• Robopocalypse: A Novel,” by Daniel H. Wilson, published by Doubleday, a division of Random House, Inc.
  • Salvage the Bones,” by Jesmyn Ward, published by Bloomsbury USA
  • The Scrapbook of Frankie Pratt: A Novel in Pictures,” by Caroline Preston, published by Ecco, an imprint of HarperCollins Publishers
  • The Talk-Funny Girl,” by Roland Merullo, published by Crown Publishers, an imprint of the Crown Publishing Group, a division of Random House, Inc.

Andrew Carnegie Medal for excellence in children's video:

Paul R. Gagne and Melissa Reilly Ellard of Weston Woods Studios, Inc., producers of “Children Make Terrible Pets,” are the Carnegie Medal winners.

The video is based on the book written by Peter Brown, and is narrated by Emily Eiden, with music by Jack Sundrud and Rusty Young, and animation by Soup2Nuts.

Margaret A. Edwards Award for lifetime achievement in writing for young adults:

Susan Cooper is the 2012 Edwards Award winner. Her books include: The Dark Is Rising Sequence: “Over Sea, Under Stone”; “The Dark Is Rising”; “Greenwitch”; “The Grey King”; and “Silver on the Tree.”

May Hill Arbuthnot Honor Lecture Award recognizing an author, critic, librarian, historian or teacher of children's literature, who then presents a lecture at a winning host site:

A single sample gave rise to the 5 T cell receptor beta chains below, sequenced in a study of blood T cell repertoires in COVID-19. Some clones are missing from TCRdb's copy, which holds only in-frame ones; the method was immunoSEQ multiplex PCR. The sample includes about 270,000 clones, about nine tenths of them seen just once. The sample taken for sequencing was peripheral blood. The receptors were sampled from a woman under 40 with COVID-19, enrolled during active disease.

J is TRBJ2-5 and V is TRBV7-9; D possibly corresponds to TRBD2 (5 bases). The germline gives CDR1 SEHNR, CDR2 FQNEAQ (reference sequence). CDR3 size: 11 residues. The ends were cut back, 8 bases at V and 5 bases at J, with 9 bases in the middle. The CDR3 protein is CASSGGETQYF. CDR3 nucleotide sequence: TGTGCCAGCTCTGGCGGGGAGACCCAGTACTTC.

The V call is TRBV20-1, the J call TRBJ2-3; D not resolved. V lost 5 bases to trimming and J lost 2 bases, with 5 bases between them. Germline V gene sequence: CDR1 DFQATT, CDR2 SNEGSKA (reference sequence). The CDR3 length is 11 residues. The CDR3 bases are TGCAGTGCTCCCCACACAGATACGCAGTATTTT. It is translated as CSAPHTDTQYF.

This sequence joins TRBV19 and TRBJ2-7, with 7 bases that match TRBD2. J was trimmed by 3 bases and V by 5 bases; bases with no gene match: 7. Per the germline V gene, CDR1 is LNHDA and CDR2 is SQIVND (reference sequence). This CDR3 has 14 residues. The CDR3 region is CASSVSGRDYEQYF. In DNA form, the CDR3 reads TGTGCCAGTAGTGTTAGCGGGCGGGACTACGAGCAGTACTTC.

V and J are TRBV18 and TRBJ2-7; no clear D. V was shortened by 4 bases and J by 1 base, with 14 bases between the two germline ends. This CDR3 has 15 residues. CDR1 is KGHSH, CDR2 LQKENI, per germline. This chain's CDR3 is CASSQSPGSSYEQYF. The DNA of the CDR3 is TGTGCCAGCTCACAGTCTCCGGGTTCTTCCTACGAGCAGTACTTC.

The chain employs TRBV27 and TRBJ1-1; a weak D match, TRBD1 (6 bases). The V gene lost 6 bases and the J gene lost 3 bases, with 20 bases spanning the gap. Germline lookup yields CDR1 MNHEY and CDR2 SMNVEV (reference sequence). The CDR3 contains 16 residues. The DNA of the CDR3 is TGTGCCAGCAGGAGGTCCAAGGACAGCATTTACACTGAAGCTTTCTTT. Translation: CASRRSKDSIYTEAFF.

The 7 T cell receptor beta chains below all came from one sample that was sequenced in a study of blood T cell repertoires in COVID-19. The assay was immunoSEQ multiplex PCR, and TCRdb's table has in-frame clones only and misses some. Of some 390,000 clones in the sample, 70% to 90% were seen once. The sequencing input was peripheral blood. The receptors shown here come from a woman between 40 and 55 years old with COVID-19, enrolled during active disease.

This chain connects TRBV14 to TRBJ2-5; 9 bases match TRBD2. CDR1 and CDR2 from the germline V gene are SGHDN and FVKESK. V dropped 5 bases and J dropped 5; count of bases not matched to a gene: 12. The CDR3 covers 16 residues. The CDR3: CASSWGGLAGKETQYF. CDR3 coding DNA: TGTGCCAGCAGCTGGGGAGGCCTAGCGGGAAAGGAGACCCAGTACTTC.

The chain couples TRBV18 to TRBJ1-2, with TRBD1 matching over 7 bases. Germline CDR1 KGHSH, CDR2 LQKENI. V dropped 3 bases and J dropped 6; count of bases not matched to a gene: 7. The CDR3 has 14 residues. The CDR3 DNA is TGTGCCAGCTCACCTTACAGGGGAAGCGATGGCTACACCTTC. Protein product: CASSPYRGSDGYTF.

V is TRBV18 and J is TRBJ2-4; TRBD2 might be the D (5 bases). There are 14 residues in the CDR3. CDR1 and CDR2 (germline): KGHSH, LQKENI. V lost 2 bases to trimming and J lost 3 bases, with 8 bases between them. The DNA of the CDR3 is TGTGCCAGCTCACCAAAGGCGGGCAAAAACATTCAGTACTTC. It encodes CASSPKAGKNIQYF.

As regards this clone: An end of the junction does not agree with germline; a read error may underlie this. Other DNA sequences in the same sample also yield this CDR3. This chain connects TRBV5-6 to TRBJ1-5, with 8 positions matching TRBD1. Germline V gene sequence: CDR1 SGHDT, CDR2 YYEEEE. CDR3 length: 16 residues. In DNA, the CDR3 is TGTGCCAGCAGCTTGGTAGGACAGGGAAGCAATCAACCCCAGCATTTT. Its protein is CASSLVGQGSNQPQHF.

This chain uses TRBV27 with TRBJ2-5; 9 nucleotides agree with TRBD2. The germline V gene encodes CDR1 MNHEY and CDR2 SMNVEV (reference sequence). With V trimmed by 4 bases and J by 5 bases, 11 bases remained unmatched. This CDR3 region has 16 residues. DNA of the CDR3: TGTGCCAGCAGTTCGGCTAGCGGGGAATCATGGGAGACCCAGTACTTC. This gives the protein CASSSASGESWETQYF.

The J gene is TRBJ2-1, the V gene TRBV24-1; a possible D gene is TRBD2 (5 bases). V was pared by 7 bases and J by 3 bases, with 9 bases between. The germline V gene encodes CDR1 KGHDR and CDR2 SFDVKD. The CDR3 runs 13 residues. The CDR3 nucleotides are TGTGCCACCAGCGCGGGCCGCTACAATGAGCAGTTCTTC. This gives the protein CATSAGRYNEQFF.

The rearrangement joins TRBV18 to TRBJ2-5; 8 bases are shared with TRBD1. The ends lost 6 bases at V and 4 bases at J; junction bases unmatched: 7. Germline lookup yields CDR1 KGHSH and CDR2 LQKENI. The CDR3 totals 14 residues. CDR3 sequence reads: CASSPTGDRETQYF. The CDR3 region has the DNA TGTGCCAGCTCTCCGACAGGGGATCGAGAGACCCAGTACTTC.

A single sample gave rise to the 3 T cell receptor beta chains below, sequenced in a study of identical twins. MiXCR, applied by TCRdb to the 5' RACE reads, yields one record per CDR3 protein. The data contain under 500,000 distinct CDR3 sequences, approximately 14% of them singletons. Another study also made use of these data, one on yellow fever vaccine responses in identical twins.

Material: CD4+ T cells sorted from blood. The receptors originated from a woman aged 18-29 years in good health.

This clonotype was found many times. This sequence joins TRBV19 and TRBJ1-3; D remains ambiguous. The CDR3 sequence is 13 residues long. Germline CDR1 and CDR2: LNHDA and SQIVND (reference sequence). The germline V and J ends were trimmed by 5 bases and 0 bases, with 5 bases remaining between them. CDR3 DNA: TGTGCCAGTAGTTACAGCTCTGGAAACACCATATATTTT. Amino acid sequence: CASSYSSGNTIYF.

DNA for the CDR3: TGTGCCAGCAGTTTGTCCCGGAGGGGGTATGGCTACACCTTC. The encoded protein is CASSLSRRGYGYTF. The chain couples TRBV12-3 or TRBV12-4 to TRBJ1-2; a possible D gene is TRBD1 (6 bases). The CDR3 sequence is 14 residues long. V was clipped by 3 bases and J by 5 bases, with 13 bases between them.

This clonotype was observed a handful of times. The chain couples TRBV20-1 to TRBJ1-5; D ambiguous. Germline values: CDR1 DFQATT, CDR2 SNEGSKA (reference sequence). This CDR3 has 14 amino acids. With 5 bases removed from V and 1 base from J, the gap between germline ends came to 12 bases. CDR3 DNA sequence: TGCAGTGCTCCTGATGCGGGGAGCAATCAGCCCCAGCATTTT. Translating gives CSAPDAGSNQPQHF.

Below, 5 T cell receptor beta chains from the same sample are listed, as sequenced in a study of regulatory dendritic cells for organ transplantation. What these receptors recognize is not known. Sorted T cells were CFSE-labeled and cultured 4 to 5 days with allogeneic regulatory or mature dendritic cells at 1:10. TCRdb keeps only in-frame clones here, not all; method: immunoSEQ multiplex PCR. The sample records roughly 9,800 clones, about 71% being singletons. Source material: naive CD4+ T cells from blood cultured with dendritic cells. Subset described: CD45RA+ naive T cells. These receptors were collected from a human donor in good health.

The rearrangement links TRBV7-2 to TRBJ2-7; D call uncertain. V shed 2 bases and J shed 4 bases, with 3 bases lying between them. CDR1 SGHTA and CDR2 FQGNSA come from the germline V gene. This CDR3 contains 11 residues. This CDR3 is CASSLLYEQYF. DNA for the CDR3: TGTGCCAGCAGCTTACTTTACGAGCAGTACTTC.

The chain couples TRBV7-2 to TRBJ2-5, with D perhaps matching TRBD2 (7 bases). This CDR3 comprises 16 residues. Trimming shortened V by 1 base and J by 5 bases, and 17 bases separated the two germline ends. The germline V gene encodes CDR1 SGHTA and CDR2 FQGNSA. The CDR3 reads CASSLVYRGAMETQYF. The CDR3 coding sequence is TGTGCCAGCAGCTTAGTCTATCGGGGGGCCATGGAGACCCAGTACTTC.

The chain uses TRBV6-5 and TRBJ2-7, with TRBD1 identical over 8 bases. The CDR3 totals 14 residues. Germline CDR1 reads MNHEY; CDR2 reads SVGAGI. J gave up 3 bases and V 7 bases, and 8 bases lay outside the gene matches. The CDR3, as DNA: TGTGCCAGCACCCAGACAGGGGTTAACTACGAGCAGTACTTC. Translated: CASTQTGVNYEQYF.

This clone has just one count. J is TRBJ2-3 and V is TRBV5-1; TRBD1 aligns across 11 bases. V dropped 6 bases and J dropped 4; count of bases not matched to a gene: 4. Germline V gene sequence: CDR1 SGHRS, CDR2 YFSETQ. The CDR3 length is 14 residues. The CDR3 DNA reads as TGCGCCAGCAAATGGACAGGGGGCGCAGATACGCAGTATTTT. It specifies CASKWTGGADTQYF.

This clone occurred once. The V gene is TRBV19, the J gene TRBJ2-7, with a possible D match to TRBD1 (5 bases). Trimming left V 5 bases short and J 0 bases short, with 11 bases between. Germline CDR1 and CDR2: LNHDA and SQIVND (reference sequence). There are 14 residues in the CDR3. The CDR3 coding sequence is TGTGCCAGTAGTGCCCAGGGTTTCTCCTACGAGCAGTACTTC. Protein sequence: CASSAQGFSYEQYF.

Michael Morpurgowill deliver the 2013 lecture.

Born in England, Morpurgo was teaching when he discovered the magic of storytelling and began writing. His books are noted for their imagination, power and grace. In 1976, he and his wife established the charity Farms for City Children. He is an officer of the Order of the British Empire and served as Britain’s third Children’s Laureate. His novel, “War Horse,” has wowed theater audiences in London and New York and movie audiences all over.

Mildred L. Batchelder Award for an outstanding children's book translated from a foreign language and subsequently published in the United States:

Soldier Bear” is the 2012 Batchelder Award winner. Originally published in Dutch in 2008 as “Soldaat Wojtek,” written by Bibi Dumon Tak, illustrated by Philip Hopman, translated by Laura Watkinson and published by Eerdmans Books for Young Readers, an imprint of Wm. B. Eerdmans Publishing Co.

One Batchelder Honor Book also was selected: “The Lily Pond,” published by Delacorte Press, an imprint of Random House Children’s Books, a division of Random House, Inc., written by Annika Thor, and translated by Linda Schenck.